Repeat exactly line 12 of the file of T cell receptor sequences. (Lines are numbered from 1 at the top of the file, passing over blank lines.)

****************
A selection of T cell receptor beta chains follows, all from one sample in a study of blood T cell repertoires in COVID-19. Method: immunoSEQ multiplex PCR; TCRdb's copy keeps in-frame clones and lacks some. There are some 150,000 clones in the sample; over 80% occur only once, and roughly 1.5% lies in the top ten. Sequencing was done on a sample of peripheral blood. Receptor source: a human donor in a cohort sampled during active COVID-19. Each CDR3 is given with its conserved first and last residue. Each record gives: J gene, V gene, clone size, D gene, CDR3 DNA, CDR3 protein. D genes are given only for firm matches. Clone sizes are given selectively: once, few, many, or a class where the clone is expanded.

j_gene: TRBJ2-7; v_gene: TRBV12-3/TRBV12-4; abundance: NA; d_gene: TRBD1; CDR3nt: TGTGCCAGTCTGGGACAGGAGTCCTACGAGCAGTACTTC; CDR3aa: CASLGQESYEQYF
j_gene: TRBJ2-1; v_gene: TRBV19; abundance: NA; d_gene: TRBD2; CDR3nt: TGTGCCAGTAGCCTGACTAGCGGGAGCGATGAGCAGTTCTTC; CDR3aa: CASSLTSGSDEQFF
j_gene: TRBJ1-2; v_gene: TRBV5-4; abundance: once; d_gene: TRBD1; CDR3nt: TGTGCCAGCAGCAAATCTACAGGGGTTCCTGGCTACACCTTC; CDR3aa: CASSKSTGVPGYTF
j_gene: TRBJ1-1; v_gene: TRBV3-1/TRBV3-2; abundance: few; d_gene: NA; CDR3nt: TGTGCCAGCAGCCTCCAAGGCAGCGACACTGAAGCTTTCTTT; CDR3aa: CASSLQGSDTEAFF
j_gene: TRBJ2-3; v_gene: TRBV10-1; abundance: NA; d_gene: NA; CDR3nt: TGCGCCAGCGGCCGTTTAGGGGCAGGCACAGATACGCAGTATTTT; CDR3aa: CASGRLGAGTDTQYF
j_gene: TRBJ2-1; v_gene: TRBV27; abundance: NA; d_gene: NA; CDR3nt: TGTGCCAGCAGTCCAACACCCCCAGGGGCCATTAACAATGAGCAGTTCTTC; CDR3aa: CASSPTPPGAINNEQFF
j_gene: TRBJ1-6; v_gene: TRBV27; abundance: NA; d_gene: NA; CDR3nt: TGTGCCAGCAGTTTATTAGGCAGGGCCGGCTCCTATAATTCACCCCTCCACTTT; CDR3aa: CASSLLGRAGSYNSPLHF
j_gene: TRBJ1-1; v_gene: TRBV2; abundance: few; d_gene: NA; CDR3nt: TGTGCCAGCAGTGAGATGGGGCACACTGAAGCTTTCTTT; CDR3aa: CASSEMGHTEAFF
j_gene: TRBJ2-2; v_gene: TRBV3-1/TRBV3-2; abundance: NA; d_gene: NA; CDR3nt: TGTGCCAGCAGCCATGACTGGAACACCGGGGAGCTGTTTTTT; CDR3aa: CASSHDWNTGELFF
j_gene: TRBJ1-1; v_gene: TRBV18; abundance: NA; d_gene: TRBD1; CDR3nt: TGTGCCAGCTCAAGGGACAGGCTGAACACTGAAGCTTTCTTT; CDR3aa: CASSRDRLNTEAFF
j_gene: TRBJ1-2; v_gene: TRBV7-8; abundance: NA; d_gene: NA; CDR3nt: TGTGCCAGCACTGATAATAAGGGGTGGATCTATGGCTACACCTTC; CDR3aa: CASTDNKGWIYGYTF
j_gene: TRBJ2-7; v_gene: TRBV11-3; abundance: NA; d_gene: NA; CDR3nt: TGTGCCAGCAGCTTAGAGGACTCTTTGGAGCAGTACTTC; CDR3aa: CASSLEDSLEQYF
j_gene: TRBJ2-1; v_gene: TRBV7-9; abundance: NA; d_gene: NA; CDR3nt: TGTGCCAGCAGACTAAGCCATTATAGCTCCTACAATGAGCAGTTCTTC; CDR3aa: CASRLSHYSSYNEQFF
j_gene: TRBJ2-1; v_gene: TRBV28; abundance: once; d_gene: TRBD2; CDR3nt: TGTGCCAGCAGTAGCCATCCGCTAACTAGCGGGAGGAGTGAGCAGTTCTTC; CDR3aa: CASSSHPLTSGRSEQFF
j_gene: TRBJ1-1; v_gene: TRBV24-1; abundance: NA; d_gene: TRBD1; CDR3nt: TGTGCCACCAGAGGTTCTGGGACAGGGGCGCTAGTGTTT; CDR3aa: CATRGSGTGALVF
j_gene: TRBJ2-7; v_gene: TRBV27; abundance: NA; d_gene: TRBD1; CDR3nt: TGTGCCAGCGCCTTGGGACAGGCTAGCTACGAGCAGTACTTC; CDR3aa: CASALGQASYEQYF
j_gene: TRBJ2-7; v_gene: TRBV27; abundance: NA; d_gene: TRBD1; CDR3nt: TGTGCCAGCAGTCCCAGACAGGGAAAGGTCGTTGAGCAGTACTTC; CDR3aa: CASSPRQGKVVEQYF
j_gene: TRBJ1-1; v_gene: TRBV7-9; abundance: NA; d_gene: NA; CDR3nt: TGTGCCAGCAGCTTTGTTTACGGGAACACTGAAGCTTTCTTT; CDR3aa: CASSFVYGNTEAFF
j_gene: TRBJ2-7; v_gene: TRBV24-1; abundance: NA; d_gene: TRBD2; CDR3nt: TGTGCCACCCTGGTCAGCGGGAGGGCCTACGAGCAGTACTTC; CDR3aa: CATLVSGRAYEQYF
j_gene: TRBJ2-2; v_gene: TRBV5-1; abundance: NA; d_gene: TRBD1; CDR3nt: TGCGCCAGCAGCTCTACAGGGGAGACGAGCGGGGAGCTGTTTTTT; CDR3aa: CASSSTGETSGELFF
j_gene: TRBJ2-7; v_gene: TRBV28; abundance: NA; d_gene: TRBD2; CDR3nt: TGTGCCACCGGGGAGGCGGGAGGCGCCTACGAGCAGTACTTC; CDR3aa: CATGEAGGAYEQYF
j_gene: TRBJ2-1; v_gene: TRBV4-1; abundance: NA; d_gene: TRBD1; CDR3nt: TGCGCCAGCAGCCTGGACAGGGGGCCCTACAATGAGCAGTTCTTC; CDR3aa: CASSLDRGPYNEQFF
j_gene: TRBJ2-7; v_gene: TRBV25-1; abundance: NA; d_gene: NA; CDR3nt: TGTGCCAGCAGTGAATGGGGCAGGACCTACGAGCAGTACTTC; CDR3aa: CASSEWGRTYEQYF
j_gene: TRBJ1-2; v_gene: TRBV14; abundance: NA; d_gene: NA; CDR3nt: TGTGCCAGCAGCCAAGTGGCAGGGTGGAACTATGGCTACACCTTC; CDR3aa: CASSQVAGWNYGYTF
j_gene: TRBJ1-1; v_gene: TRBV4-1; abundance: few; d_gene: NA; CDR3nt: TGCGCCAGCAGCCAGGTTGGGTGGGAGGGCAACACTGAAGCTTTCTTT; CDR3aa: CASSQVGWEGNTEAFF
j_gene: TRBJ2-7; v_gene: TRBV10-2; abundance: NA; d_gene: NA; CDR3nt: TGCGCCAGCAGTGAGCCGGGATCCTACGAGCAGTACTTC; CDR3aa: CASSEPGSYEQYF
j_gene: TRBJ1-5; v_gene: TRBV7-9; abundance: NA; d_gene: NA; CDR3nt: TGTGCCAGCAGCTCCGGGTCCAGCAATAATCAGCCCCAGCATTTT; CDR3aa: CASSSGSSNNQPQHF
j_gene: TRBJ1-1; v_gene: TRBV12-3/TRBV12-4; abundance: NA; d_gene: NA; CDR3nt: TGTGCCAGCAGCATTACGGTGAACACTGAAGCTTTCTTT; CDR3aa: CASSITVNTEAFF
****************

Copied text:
j_gene: TRBJ1-2; v_gene: TRBV7-8; abundance: NA; d_gene: NA; CDR3nt: TGTGCCAGCACTGATAATAAGGGGTGGATCTATGGCTACACCTTC; CDR3aa: CASTDNKGWIYGYTF